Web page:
One Fell Off and Bumped His Head

In a coffee shop this morning, I waited patiently while the Fordists (hey,
it’s a Ford, where else am I going to take it) tapped and prodded my vehicle,
changing out the oil and detailing it through a DMV inspection. Need to
renew the tags, and someone with authority and license has to sign the paper
affirming everything (except the driver) is road safe. Torn wiper
blades and a burnt-out tail light. WTF! You’d be sick on my behalf
if I told you how much they charged. I had to have the

But I was at a coffee shop walking distance from the car shop. I was
sipping on some exotic, way-too-strong coffee. You know the kind that’s so
potent it makes your tongue feel dry? That’s the kind of coffee I was
drinking. Empty place, since it’s Monday morning, eight o’clock. I
was reading Scholes. Chapter four: A Flock of Cultures. All about
the etymology of canon and Hegel’s brand of history and problems with
Great Books and conceptions of Western Civilization. It turns to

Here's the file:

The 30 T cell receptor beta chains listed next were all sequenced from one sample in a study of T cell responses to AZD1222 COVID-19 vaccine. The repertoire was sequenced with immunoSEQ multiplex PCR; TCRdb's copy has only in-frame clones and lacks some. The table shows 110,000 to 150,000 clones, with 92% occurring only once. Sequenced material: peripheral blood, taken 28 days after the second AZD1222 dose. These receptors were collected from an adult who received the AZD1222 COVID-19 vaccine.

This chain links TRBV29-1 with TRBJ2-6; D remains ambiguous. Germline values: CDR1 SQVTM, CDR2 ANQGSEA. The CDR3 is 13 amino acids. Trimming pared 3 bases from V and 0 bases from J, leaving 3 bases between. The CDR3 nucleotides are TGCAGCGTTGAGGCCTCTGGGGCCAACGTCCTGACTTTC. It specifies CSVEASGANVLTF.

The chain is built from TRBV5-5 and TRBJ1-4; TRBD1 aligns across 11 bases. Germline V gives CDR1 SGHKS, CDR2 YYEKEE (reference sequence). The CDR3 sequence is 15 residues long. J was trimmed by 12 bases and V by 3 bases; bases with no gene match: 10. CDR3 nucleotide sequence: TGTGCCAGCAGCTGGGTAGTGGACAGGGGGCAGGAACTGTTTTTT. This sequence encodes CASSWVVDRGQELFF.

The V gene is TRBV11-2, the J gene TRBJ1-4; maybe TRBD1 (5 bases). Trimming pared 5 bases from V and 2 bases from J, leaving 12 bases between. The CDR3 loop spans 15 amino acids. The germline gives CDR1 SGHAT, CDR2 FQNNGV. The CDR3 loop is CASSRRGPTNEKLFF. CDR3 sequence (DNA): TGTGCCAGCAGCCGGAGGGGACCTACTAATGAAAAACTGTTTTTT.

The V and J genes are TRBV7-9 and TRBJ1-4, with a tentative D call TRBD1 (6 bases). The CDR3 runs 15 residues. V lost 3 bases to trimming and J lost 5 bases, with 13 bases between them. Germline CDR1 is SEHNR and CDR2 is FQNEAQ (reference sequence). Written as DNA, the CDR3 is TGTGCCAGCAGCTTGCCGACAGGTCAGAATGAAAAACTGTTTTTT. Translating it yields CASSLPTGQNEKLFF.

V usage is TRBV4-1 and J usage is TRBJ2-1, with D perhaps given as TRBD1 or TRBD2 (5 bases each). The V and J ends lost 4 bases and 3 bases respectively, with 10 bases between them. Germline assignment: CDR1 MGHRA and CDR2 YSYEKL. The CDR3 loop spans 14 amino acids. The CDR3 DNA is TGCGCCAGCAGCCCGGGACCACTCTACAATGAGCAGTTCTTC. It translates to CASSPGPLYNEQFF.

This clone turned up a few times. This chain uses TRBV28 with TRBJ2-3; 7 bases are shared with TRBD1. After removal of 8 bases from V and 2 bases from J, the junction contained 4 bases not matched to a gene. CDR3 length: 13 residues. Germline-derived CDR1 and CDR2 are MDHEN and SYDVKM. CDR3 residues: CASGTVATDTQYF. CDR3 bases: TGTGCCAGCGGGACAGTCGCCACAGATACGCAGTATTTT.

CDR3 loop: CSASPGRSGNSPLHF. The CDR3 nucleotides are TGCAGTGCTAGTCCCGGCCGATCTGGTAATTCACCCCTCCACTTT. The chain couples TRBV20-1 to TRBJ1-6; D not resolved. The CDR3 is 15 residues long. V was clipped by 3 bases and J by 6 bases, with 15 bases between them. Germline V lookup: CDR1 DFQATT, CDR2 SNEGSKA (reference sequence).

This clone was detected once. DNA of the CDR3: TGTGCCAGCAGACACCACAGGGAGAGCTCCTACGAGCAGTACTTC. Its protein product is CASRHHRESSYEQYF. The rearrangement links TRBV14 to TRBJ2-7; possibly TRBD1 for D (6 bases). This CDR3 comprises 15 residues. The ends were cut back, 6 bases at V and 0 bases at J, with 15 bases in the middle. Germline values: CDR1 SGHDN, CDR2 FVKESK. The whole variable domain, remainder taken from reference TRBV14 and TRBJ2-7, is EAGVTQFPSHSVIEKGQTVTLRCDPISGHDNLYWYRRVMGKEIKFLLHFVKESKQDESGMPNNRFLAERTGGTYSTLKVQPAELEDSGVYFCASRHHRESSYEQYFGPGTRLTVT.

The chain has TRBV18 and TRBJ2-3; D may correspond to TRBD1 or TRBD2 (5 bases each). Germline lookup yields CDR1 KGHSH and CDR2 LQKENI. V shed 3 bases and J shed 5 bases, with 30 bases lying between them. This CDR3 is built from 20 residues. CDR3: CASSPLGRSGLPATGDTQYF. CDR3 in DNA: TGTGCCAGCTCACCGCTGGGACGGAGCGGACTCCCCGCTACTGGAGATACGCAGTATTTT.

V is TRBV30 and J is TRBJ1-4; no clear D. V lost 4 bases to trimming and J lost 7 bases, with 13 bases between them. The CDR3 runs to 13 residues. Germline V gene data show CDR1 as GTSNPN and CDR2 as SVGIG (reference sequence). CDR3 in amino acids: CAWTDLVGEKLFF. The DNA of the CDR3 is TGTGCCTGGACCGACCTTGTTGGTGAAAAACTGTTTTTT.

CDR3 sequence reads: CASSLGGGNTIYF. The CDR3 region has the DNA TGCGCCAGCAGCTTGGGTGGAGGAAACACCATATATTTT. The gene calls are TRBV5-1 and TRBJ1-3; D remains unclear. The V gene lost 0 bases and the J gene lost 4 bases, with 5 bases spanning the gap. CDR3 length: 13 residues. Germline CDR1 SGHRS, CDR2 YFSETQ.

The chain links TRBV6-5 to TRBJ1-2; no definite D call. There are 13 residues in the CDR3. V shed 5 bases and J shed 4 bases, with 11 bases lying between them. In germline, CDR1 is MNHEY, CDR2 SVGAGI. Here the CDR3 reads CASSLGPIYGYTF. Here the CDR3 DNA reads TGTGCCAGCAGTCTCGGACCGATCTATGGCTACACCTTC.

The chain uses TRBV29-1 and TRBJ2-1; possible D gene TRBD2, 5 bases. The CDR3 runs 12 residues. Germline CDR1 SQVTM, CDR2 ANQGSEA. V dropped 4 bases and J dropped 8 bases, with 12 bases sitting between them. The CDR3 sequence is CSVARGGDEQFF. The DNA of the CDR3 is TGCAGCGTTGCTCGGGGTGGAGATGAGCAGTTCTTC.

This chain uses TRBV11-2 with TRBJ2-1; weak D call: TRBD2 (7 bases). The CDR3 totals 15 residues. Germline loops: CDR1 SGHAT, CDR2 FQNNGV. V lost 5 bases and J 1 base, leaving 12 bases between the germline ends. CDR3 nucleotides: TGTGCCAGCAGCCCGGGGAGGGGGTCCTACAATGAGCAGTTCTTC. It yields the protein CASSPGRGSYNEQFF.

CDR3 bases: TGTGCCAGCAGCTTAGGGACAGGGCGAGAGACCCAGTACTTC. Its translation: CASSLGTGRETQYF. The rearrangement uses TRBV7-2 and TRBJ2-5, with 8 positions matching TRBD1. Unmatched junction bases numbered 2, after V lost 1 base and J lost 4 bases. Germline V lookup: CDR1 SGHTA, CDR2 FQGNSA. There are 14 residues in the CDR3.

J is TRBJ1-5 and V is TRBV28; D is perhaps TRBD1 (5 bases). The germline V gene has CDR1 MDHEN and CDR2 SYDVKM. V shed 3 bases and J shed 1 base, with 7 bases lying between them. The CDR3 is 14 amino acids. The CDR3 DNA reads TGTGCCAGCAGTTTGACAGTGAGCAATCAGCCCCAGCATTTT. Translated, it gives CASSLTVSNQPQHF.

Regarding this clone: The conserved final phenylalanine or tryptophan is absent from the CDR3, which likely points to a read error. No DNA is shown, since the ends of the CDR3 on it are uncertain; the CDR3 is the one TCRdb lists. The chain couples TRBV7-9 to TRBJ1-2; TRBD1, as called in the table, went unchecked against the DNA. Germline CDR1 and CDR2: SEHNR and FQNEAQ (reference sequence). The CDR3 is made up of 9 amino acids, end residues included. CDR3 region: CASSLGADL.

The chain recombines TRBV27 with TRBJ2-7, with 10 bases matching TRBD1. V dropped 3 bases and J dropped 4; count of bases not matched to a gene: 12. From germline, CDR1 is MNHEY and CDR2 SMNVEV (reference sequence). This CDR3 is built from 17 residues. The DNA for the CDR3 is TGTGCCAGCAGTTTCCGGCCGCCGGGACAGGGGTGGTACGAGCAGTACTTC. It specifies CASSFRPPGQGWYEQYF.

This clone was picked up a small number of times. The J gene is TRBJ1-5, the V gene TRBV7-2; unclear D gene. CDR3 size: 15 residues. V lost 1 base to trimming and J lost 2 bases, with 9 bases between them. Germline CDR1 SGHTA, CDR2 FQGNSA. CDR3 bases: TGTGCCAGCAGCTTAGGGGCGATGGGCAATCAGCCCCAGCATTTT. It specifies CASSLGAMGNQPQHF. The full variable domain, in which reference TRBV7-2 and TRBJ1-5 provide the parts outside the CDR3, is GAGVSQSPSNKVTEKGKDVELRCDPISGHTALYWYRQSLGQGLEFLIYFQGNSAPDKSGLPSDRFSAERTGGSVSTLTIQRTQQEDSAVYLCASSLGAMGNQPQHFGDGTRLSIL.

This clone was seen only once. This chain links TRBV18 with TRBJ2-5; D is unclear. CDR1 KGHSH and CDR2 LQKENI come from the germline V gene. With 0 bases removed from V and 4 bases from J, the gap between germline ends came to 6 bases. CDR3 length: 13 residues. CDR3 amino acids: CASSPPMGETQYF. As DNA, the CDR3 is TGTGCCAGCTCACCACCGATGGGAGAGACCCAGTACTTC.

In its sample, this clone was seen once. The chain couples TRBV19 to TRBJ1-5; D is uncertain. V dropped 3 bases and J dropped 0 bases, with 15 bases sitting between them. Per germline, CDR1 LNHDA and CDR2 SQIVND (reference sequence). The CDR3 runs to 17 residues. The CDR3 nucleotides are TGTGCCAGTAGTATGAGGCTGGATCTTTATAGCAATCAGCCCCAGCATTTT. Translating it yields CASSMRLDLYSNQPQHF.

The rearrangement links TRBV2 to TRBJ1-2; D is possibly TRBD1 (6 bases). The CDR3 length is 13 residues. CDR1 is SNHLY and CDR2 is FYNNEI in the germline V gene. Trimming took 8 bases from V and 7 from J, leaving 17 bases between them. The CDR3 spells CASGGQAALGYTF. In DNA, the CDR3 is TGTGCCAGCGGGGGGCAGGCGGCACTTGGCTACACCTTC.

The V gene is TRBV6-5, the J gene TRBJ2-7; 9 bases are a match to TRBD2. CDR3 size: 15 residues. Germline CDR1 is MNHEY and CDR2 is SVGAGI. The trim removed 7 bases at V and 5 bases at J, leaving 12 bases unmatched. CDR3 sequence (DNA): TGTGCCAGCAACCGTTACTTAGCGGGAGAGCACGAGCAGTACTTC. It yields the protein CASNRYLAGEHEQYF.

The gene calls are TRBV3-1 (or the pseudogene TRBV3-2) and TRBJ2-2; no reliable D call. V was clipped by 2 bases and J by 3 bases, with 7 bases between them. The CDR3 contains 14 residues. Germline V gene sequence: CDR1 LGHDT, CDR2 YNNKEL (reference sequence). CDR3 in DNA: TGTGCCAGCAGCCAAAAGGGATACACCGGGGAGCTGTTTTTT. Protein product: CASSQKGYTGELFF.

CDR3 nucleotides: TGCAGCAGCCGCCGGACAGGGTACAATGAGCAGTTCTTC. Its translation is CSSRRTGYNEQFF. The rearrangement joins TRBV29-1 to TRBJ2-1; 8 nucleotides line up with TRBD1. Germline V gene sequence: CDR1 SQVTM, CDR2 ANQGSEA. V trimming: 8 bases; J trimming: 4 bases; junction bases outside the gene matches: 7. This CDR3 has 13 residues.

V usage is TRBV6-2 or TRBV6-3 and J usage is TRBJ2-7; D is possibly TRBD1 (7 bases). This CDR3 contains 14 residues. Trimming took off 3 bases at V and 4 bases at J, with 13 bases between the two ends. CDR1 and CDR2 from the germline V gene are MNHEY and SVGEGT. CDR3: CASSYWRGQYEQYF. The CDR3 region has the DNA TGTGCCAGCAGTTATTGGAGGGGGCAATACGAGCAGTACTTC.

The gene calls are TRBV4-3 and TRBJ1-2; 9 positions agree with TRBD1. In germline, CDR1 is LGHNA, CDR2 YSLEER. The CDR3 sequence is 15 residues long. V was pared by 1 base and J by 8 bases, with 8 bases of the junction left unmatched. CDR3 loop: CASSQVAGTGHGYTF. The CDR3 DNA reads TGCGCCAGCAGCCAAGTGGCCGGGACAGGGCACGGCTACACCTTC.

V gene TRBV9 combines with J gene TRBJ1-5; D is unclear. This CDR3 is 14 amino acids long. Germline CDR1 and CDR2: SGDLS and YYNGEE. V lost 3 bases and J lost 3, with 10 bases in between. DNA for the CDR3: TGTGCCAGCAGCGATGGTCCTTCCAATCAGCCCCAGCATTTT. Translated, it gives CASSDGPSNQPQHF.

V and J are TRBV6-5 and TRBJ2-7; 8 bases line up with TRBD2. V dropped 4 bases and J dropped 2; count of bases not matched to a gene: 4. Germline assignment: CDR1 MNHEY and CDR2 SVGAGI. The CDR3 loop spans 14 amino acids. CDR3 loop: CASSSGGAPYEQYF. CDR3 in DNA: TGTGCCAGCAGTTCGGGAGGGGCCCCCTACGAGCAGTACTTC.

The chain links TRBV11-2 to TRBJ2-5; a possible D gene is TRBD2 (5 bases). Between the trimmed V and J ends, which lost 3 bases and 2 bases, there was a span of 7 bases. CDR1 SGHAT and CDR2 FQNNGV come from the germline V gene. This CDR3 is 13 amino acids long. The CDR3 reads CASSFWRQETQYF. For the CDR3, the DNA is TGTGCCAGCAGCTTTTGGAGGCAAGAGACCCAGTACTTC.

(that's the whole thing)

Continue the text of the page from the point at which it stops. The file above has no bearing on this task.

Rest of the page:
suggestions for curricular design, and I’ve been meaning all day to write about
it, to expand the few notes I scribbled down. Maybe tomorrow.

It was an empty place, but a dad and his young daughter (guessing at the
relationships) took seats at the table next to me. The girl was two-ish,
chiming through songs (like the one about a crowd of monkeys jumping on the bed–see entry title). The dad was fumbling with a huge brownie (breakfast?),
dividing it into adult and child-sized portions. Now that I’m writing
this, I can’t remember exactly why I thought this was relevant to Scholes, to my
day, the oil change, or you.

So I think it was the daughter’s sense of unfairness in the brownie
apportionment. She was really young, but she knew immediately that her dad
was eating the bigger piece of the brownie. She kept asking him, "Da,
why you eating da big one?" And he tried to answer, "Because I’m
hungry." And she asked again. He tried a different answer,
"Because it is yummy." She kept asking. Geez. So I
was eavesdropping, but they were only four feet away, and I was still reading
Scholes with most of my attention. Her curiosity was incredibly
persistent, and it became more emphatic on the word "big."
"Da, why you eating da big one?" He didn’t say,
"Because I’m big, too." You know, spatial relationships,
proximity, size: early (and lasting) understandings of social justice.